Gurbaksh Chahal | Taking a Break from the Wired World
Here’s something you’d probably not expect to hear from me: Do yourself a favor and disconnect from the wired world.
Yes, I’m an Internet entrepreneur. Yes, I’ve been a passionate serial entrepreneur since the age of 16 whose life has totally revolved around high tech connectivity. And yes, I have to admit that I often wake up in the middle of the night and fire off emails because I don’t want to lose an important thought or waste any time. Especially when business events are unfolding in another part of the world many time zones away.
But I’m also conscious of the fact that for a well-rounded life, for happiness, for completeness, it’s important to find time to tune out and, enjoy the simplicity of life. You’ll be surprised, that all was fine once your back.
Today we are connected in a mind-boggling variety of ways. We email. We text. We blog. We tweet. We post on Facebook and LinkedIn. Then there’s Pinterest—and all of the rest. We can be instantly in touch with anyone anywhere in the world. It’s a lifestyle that was unimaginable just a few years ago.
For some people it can be dangerously addictive. They walk down the street looking at their smartphone rather than looking where they’re going. They stop their car at traffic lights and check for messages or send texts while the light is turning to green or they don’t stop at all and engage in this behavior while speeding along the freeway. Recognize anyone?
Doesn’t anyone ever pause to think; to take time to seriously reflect on anything? What’s with this need to check and see if any of our family, friends or business associates felt the need to send us a message in the last 30 seconds…or for us to feel compelled to share with someone else the riveting details of what we just had for lunch? Do we really need to have our phones in our hands while we’re having dinner with friends and loved ones? Technology is awesome but in many ways it has destroyed the space between work and play. I know. I’ve been there.
So, yes, believe it or not, I’m making a case for a time-out. Sometimes in life you have to stand back and assess how you’re spending your time and if it’s healthy or not.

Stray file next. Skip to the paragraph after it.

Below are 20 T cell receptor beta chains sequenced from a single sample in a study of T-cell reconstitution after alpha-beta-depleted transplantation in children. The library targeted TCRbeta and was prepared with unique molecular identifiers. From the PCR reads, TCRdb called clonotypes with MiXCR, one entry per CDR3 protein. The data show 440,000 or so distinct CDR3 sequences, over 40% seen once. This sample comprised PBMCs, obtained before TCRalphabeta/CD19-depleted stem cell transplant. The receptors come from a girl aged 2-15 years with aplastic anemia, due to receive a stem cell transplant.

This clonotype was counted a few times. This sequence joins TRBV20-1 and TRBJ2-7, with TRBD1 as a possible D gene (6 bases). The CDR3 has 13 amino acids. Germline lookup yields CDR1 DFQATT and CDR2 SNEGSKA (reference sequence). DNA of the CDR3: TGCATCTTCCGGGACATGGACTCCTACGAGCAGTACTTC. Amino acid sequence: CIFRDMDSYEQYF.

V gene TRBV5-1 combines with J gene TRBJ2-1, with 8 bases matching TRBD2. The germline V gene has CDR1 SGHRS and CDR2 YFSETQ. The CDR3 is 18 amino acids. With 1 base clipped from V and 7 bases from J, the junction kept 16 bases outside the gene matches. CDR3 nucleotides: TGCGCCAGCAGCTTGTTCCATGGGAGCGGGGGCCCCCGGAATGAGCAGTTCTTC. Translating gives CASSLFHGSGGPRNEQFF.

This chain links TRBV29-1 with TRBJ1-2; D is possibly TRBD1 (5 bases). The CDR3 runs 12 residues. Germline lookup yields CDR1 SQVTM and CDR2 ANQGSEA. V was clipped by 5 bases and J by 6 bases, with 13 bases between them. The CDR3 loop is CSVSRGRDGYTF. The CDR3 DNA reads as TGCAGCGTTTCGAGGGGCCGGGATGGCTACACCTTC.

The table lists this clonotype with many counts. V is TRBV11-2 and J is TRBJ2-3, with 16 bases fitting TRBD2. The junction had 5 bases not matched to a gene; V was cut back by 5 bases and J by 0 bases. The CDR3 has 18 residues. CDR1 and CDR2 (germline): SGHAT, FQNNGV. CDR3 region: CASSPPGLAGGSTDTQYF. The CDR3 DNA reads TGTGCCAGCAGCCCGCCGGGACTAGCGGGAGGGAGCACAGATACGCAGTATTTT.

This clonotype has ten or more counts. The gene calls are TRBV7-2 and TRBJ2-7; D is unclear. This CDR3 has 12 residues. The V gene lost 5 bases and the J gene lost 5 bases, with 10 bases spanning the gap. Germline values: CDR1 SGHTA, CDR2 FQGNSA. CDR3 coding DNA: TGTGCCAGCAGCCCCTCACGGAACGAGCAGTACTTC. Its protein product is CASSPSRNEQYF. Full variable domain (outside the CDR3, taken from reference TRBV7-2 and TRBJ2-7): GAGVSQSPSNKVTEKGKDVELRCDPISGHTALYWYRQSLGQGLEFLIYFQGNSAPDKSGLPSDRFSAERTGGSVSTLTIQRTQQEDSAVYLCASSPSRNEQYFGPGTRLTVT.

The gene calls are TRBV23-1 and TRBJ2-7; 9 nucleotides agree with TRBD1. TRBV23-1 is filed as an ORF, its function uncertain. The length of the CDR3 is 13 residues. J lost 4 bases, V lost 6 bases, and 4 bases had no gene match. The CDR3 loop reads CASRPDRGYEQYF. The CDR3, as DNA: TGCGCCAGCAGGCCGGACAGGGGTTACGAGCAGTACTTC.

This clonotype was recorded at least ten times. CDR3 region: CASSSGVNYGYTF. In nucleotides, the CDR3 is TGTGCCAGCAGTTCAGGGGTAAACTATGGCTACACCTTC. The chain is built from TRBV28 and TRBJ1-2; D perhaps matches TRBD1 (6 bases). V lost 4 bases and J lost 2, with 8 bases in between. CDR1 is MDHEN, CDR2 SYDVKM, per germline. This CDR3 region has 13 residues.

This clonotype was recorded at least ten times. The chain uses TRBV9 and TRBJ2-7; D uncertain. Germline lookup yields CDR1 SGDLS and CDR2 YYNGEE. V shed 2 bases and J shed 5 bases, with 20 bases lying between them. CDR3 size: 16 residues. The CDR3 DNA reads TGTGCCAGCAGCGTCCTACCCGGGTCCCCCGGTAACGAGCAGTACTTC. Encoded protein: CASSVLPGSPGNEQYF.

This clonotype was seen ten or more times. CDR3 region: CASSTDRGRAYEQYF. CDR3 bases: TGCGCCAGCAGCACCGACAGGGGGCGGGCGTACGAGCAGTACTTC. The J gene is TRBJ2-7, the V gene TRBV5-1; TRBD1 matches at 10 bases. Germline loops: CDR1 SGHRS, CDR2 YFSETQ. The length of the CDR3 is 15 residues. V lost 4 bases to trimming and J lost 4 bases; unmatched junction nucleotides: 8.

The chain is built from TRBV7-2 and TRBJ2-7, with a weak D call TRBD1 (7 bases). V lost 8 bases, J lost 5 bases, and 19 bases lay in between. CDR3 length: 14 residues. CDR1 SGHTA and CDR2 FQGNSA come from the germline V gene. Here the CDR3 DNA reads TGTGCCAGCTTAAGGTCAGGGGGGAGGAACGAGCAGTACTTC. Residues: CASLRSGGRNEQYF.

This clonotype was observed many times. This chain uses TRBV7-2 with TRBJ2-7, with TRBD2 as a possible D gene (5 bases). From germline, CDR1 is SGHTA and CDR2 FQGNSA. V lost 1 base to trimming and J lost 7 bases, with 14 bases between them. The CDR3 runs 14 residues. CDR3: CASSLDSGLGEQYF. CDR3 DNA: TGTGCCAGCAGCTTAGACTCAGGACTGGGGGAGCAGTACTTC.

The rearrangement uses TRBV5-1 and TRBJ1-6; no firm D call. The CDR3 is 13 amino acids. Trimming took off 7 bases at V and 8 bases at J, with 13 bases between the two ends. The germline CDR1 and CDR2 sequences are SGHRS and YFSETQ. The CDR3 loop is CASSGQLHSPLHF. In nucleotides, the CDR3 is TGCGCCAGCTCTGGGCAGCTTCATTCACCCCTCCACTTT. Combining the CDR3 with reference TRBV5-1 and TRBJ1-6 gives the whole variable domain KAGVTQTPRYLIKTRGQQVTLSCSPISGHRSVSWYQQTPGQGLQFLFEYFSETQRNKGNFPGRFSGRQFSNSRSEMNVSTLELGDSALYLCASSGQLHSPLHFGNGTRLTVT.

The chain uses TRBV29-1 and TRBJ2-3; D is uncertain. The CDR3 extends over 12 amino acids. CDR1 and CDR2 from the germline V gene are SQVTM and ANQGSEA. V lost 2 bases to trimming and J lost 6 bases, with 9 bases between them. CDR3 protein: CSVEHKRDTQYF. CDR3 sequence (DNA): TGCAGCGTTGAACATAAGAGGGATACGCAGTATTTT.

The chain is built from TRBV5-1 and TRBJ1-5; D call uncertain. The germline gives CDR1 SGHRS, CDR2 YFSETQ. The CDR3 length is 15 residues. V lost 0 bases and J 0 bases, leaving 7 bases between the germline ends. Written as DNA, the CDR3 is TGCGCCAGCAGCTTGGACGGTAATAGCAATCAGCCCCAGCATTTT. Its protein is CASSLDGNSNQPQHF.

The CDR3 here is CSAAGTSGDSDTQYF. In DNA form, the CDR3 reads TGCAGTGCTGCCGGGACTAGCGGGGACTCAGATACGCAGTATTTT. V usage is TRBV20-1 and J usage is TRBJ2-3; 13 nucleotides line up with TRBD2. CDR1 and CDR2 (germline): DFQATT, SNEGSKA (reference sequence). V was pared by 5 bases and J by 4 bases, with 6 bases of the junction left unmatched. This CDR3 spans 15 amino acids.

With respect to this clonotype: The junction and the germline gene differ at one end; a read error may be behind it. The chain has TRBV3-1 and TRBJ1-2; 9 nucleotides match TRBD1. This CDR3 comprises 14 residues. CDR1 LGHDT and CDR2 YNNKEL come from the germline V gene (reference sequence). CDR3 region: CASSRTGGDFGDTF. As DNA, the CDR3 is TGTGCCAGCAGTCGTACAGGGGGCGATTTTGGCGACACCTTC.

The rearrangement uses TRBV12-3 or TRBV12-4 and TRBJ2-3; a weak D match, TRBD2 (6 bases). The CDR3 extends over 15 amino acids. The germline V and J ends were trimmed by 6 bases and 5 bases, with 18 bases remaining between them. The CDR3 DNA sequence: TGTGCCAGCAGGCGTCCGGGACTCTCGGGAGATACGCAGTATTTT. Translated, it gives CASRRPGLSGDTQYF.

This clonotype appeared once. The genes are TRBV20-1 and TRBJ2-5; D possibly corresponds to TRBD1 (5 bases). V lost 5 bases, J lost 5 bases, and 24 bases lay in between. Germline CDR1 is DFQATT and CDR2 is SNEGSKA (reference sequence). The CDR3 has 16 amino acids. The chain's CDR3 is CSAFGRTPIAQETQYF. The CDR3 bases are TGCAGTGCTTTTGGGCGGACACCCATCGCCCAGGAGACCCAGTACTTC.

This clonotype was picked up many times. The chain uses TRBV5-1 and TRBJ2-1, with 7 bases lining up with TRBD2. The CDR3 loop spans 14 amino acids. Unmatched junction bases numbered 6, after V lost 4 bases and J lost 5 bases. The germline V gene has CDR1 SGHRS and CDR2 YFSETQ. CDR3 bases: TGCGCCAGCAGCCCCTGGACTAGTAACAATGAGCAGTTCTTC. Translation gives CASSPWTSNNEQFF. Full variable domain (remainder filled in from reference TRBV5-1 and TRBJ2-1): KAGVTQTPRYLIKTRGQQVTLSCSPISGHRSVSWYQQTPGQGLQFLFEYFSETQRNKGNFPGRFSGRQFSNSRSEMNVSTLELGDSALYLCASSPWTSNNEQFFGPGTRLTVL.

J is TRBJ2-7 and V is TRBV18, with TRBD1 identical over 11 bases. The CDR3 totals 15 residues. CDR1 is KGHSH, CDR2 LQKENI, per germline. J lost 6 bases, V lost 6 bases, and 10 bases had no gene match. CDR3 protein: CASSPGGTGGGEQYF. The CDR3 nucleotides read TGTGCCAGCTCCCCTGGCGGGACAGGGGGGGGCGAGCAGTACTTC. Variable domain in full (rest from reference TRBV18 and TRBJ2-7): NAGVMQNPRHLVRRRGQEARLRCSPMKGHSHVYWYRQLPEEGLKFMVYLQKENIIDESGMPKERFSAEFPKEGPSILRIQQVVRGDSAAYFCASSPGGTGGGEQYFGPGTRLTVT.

Now of course I’m not advocating that you throw away your smartphone or iPad or anything radical like that. I am suggesting, however, that we can find ways every day to take a break from the wired world.
Perhaps when you go for lunch with a friend you do leave your phone behind. Just for an hour focus on the person you’re with. Have a real conversation, not one interrupted by texts, emails or calls from others. At the same time it obviously helps if your lunch companion does the same—otherwise you’ll be frustrated by their inattentiveness!
At night do we really need to have our phones on the nightstand? Couldn’t we just try one night at a time to take a break? A good night’s sleep is incredibly important if we want to perform at our best the next day. Studies have actually shown that using electronic devices immediately prior to bedtime can disrupt your sleep.
Maybe, just maybe, do what I do. Pick one weekend out of the month and just entirely unplug from everything. Spend time with loved ones, or go on a trip somewhere you might not even be able to get a signal so temptation isn’t placed in your way. Besides, you’re much better off enjoying the wondrous world of life that surrounds you rather than staring at your smartphone.
Is this all hypocrisy from a self-confessed Internet devotee who has promoted the virtues of the connected world? Not at all. I’m simply saying there’s a time and place for everything. Taking a break from anything is refreshing and makes you appreciate it all the more when “normal service resumes.” So unplug and unwind and enjoy life. It will have an amazingly positive impact on your journey when you unplug.
As a wise person once said, “Life is too short. So, close your eyes. Clear your heart and let go.”
Chairman & CEO, ProcureNet | Founder, Chahal Foundation | 3 Exits $400MM+ | 4X Entrepreneur | Author | Guest Lecturer |Hong Kong | Bay Area
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